Whatever Happened to Shadow Photosynthesis

The sun gets all the credit nowadays. It sits there so very incredibly smugly atop various energy chains endlessly secure in the knowledge that it operates at the supreme centre of our universe. But it didn’t always used to be that way.

If you’re particularly savvy when it comes to your paleo-biology (it’s a real thing, it’s been buried by the politically correct social justice brigade who find that its teachings don’t fit in with their biased world view so you might not have heard of it in too much detail)  you’d know that things used to be different in the plant world. Flowers used to bathe in the powerful moonlight, open up their leaves and drink in the energy. It’s where plants like night blooming jasmine come from (just in case you were under some sort of mistaken impression that I was talking out of a certain southern orifice).

But seasons change, evolution moves its steaming way forwards, leaving all manner of customs and ways of being in its wake. Entire biospheres caught on to the fact that using sunlight was ever so slightly more efficient. And rather than carrying on with the way it used to be, these methods were abandoned all in the name of slavish productivity. It’s sad really but you can hardly deny that it’s a dog eat dog world.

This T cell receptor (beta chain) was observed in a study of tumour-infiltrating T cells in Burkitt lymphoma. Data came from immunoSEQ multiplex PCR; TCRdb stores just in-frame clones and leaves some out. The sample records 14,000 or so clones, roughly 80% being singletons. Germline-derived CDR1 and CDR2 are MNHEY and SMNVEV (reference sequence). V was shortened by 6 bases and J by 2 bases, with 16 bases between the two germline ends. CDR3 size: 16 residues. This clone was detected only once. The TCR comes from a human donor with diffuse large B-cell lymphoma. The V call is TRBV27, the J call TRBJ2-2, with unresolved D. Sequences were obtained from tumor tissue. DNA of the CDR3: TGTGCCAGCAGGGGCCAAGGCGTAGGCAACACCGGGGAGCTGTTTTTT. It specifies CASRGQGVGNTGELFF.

It’s unfortunate that shadow photosynthesis went precisely the same way as animal sacrifice to appease the gods and all sorts of other practices that I can’t for the life of me recall at this precise moment in time. However, there’s no significant worth in harking all the way back to how things used to be. What are you going to do? Excavate a horde of extinct flowers and try your very utmost to save their long gone way of life? I somehow doubt it.

Song choices courtesy of: Beans on Toast, Coco and the Butterfields and Frank Turner

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